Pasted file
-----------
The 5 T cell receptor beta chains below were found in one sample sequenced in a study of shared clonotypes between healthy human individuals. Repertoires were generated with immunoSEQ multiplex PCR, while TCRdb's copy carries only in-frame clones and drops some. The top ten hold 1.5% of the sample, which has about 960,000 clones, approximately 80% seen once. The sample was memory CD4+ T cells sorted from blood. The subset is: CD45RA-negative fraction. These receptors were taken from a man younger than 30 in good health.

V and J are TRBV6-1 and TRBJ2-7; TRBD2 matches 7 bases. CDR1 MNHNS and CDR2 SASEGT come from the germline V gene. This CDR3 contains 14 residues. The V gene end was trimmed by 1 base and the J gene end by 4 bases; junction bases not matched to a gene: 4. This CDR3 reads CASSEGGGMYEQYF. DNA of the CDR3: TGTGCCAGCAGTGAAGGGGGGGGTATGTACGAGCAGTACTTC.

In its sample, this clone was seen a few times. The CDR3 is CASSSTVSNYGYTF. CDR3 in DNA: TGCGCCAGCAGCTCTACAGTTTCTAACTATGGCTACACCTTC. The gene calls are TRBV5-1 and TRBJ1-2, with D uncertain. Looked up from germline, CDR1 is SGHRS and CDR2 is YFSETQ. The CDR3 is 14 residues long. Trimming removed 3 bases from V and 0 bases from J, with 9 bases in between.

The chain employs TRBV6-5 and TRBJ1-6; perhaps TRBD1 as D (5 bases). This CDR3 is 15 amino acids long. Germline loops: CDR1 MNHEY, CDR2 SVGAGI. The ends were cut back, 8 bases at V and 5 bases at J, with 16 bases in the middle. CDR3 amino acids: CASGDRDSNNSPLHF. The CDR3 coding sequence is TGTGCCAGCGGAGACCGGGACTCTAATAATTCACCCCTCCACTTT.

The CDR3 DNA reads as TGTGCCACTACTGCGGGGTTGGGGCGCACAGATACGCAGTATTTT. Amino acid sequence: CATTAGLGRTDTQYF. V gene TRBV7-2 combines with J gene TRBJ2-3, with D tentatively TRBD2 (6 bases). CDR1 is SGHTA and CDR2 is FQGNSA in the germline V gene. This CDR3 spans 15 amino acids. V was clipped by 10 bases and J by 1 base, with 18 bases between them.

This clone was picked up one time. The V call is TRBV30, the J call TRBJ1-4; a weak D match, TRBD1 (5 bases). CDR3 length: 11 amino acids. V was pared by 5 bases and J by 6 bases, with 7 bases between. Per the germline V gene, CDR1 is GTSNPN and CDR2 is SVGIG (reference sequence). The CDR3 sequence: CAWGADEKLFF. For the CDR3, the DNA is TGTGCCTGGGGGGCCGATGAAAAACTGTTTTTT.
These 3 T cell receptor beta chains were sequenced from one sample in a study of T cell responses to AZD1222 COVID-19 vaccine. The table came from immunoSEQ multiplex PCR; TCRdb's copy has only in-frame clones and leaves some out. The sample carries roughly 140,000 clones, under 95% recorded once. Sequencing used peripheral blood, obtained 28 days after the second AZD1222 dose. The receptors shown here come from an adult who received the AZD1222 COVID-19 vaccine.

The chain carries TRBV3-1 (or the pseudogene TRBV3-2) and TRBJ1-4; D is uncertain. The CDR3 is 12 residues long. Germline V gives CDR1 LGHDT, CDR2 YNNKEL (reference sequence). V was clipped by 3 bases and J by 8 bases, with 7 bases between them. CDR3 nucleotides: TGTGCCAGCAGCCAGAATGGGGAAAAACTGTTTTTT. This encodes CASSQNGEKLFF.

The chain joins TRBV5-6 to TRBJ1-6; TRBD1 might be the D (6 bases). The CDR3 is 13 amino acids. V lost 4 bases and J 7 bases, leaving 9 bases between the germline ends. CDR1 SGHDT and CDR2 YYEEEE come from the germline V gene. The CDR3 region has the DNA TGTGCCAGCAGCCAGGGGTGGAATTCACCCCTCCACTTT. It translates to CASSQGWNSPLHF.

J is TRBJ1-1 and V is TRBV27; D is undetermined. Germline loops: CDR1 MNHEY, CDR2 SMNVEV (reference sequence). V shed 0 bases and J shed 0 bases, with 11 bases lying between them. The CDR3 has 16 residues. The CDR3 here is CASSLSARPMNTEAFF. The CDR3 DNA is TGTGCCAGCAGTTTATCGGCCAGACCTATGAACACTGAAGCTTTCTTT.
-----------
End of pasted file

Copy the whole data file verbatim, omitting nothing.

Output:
The 5 T cell receptor beta chains below were found in one sample sequenced in a study of shared clonotypes between healthy human individuals. Repertoires were generated with immunoSEQ multiplex PCR, while TCRdb's copy carries only in-frame clones and drops some. The top ten hold 1.5% of the sample, which has about 960,000 clones, approximately 80% seen once. The sample was memory CD4+ T cells sorted from blood. The subset is: CD45RA-negative fraction. These receptors were taken from a man younger than 30 in good health.

V and J are TRBV6-1 and TRBJ2-7; TRBD2 matches 7 bases. CDR1 MNHNS and CDR2 SASEGT come from the germline V gene. This CDR3 contains 14 residues. The V gene end was trimmed by 1 base and the J gene end by 4 bases; junction bases not matched to a gene: 4. This CDR3 reads CASSEGGGMYEQYF. DNA of the CDR3: TGTGCCAGCAGTGAAGGGGGGGGTATGTACGAGCAGTACTTC.

In its sample, this clone was seen a few times. The CDR3 is CASSSTVSNYGYTF. CDR3 in DNA: TGCGCCAGCAGCTCTACAGTTTCTAACTATGGCTACACCTTC. The gene calls are TRBV5-1 and TRBJ1-2, with D uncertain. Looked up from germline, CDR1 is SGHRS and CDR2 is YFSETQ. The CDR3 is 14 residues long. Trimming removed 3 bases from V and 0 bases from J, with 9 bases in between.

The chain employs TRBV6-5 and TRBJ1-6; perhaps TRBD1 as D (5 bases). This CDR3 is 15 amino acids long. Germline loops: CDR1 MNHEY, CDR2 SVGAGI. The ends were cut back, 8 bases at V and 5 bases at J, with 16 bases in the middle. CDR3 amino acids: CASGDRDSNNSPLHF. The CDR3 coding sequence is TGTGCCAGCGGAGACCGGGACTCTAATAATTCACCCCTCCACTTT.

The CDR3 DNA reads as TGTGCCACTACTGCGGGGTTGGGGCGCACAGATACGCAGTATTTT. Amino acid sequence: CATTAGLGRTDTQYF. V gene TRBV7-2 combines with J gene TRBJ2-3, with D tentatively TRBD2 (6 bases). CDR1 is SGHTA and CDR2 is FQGNSA in the germline V gene. This CDR3 spans 15 amino acids. V was clipped by 10 bases and J by 1 base, with 18 bases between them.

This clone was picked up one time. The V call is TRBV30, the J call TRBJ1-4; a weak D match, TRBD1 (5 bases). CDR3 length: 11 amino acids. V was pared by 5 bases and J by 6 bases, with 7 bases between. Per the germline V gene, CDR1 is GTSNPN and CDR2 is SVGIG (reference sequence). The CDR3 sequence: CAWGADEKLFF. For the CDR3, the DNA is TGTGCCTGGGGGGCCGATGAAAAACTGTTTTTT.
These 3 T cell receptor beta chains were sequenced from one sample in a study of T cell responses to AZD1222 COVID-19 vaccine. The table came from immunoSEQ multiplex PCR; TCRdb's copy has only in-frame clones and leaves some out. The sample carries roughly 140,000 clones, under 95% recorded once. Sequencing used peripheral blood, obtained 28 days after the second AZD1222 dose. The receptors shown here come from an adult who received the AZD1222 COVID-19 vaccine.

The chain carries TRBV3-1 (or the pseudogene TRBV3-2) and TRBJ1-4; D is uncertain. The CDR3 is 12 residues long. Germline V gives CDR1 LGHDT, CDR2 YNNKEL (reference sequence). V was clipped by 3 bases and J by 8 bases, with 7 bases between them. CDR3 nucleotides: TGTGCCAGCAGCCAGAATGGGGAAAAACTGTTTTTT. This encodes CASSQNGEKLFF.

The chain joins TRBV5-6 to TRBJ1-6; TRBD1 might be the D (6 bases). The CDR3 is 13 amino acids. V lost 4 bases and J 7 bases, leaving 9 bases between the germline ends. CDR1 SGHDT and CDR2 YYEEEE come from the germline V gene. The CDR3 region has the DNA TGTGCCAGCAGCCAGGGGTGGAATTCACCCCTCCACTTT. It translates to CASSQGWNSPLHF.

J is TRBJ1-1 and V is TRBV27; D is undetermined. Germline loops: CDR1 MNHEY, CDR2 SMNVEV (reference sequence). V shed 0 bases and J shed 0 bases, with 11 bases lying between them. The CDR3 has 16 residues. The CDR3 here is CASSLSARPMNTEAFF. The CDR3 DNA is TGTGCCAGCAGTTTATCGGCCAGACCTATGAACACTGAAGCTTTCTTT.